Not understanding Facebook’s advertising algorithm can cause your SaaS team a whole slew of problems. Speaking from experience, we’ve seen ad accounts get shut down, ads not spend, ads that spend a lot with little return on investment, and more pitfalls that could’ve been avoided if the team had first understood Facebook’s algorithm. Here we’ll attempt to save you from these headaches in an effort to help you launch and maintain successful Facebook campaigns.
Facebook uses its algorithm to create a good user experience. If you’re a 22-year-old female on Facebook, then you probably don’t care about an ad that’s promoting beard oil. Facebook’s algorithm determines the best ad to show the best audience in order to provide a great user experience.
Although there are still unknowns about the algorithm, there are certain principles that marketers can apply to their campaigns. Keep in mind that this algorithm is constantly changing; therefore, it’s our job to evolve with the updates in order to run successful campaigns.
When you launch a campaign, you’re entering an auction against thousands of other advertisers. Facebook then decides who wins that auction based on what’s known as the BEAR algorithm, which stands for:
- Expected Action
There are billions and billions of auctions that take place every day on Facebook. For example, a 24-year-old male living in San Francisco has shown interest in Call of Duty, travel, entrepreneurship, Applebees, and NBA basketball.
Advertiser 1 wants to target men ages 18-25 who are interested in entrepreneurship.
Advertiser 2 wants to target men ages 18-25 who are interested in Call of Duty.
These advertisers both want to show their ad to this young man, even though they’re targeting two different interests. This is why when you launch a campaign, you’re going up against millions of other advertisers to try and win real estate in your target market’s news feed on Facebook (or wherever you’re placing your ads).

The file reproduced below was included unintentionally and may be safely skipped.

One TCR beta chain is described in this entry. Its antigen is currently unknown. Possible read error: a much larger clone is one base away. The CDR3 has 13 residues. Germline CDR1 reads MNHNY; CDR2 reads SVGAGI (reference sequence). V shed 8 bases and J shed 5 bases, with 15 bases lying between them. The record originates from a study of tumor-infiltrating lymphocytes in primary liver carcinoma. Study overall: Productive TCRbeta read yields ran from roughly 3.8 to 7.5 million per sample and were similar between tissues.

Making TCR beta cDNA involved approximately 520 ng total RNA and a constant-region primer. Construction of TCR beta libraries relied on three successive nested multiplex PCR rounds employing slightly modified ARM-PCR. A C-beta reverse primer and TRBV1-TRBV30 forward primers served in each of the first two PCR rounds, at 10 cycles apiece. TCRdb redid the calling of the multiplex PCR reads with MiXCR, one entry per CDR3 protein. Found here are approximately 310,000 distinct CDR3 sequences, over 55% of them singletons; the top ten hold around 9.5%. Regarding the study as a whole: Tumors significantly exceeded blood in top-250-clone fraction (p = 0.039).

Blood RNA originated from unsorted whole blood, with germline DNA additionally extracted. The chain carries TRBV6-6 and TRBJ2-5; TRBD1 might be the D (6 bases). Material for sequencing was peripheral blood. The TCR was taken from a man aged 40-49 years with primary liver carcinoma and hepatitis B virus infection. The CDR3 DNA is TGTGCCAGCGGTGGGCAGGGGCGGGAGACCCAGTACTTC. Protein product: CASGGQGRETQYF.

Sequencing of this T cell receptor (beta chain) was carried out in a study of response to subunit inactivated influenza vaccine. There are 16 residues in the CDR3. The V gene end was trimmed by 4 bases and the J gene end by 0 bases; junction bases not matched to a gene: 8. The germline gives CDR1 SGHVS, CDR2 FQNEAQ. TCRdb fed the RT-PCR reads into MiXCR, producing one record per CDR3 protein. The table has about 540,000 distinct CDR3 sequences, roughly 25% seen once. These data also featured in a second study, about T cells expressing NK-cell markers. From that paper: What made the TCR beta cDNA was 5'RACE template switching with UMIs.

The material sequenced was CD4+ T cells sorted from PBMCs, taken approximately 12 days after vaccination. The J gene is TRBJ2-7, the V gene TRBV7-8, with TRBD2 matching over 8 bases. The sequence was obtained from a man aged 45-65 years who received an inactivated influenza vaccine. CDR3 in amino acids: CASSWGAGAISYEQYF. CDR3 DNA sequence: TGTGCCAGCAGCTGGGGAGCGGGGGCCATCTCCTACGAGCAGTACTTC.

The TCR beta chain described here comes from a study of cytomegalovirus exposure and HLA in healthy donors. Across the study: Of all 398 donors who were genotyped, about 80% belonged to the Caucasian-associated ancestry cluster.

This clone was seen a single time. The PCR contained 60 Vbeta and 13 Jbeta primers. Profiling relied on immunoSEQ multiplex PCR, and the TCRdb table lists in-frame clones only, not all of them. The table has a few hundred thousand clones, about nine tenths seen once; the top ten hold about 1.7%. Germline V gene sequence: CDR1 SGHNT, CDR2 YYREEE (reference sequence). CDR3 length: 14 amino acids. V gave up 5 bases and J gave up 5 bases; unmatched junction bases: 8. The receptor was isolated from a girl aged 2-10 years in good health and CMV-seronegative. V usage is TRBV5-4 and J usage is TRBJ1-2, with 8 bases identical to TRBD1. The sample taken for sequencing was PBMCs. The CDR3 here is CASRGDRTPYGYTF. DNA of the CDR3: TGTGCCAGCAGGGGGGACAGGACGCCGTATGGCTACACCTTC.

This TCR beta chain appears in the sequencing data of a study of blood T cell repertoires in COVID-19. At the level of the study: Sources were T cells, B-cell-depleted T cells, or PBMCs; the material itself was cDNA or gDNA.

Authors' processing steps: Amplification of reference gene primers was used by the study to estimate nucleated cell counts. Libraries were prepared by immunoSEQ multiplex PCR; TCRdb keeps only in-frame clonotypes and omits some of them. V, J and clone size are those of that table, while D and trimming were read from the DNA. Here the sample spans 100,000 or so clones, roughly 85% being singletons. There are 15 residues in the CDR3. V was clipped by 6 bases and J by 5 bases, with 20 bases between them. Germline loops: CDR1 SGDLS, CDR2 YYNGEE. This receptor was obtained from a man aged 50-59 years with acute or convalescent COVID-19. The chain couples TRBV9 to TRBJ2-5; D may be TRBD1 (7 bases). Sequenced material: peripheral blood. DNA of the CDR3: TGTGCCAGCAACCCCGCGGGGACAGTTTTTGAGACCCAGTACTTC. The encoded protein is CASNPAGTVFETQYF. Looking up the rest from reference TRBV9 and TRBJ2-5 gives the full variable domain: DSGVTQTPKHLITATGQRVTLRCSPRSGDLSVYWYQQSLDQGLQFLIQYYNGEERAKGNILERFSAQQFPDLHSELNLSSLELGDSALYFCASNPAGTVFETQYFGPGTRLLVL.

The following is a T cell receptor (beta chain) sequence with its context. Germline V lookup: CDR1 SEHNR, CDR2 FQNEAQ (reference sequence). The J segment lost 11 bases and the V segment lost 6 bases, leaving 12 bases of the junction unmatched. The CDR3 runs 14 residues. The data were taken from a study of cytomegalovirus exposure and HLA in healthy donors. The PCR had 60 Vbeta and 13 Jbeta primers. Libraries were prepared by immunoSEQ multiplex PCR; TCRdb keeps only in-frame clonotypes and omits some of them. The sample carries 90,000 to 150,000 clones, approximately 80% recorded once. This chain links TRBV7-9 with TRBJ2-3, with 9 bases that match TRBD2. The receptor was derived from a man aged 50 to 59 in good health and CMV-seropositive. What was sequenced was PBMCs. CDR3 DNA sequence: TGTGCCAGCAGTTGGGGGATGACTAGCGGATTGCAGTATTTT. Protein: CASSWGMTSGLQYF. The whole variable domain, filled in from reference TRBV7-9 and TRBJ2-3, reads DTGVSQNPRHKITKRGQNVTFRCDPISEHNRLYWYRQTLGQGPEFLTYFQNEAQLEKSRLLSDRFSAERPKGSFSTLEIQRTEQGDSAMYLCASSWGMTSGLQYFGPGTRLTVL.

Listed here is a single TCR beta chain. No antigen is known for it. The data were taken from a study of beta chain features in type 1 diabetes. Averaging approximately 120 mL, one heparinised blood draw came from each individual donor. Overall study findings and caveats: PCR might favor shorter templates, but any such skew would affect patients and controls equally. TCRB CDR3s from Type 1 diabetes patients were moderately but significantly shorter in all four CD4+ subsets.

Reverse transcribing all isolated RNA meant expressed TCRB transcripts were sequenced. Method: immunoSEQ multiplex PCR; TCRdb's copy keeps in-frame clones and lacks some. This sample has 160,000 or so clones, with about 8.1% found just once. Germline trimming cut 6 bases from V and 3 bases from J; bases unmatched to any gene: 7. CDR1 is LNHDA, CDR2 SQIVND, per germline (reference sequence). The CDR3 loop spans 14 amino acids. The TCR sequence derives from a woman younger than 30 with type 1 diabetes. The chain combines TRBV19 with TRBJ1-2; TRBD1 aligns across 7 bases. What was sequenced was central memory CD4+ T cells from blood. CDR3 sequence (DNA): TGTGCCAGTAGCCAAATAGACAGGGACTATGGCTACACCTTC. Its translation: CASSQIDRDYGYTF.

So how does Facebook decide whose ad gets shown? To answer that question, let’s start with the bid.
Your bid is how much you’re willing to spend for an action. This action could be a link click, lead, video view, purchase, etc.
As part of the auction process, Facebook looks at how much you’re willing to spend for your desired action as compared to how much other advertisers are willing to spend on their bid. If you come to the auction with a low bid, then Facebook will serve your competitor’s ad instead. This is the part of the algorithm you have the easiest control over.
Because we know Facebook serves ads based on an auction process, we can then assume that if our ads aren’t performing well, one troubleshooting tactic is to increase our bid in hopes to win more of those auctions.
The second deciding factor in winning an auction is the expected action, which is how likely your audience is to perform the action you choose based on your audience’s search behaviors, online behaviors, and interests.
Facebook is constantly collecting data on its users in order to understand what a user is highly interested in. It gathers this data by reading your emails, listening to you through your phone, and watching your behaviors online and on Facebook itself. Based on your own user experience, you may have talked about a Moleskine journal with a friend and then later noticed ads in your news feed for Moleskine journals. As unsettling as it is, knowing Facebook is collecting a lot of data about its users helps us target users who are in the problem-aware stage of the purchase funnel.
Let’s look at our example from earlier:
24-year-old male in San Francisco
Interests: Call of Duty, travel, entrepreneurship, Applebees, and NBA basketball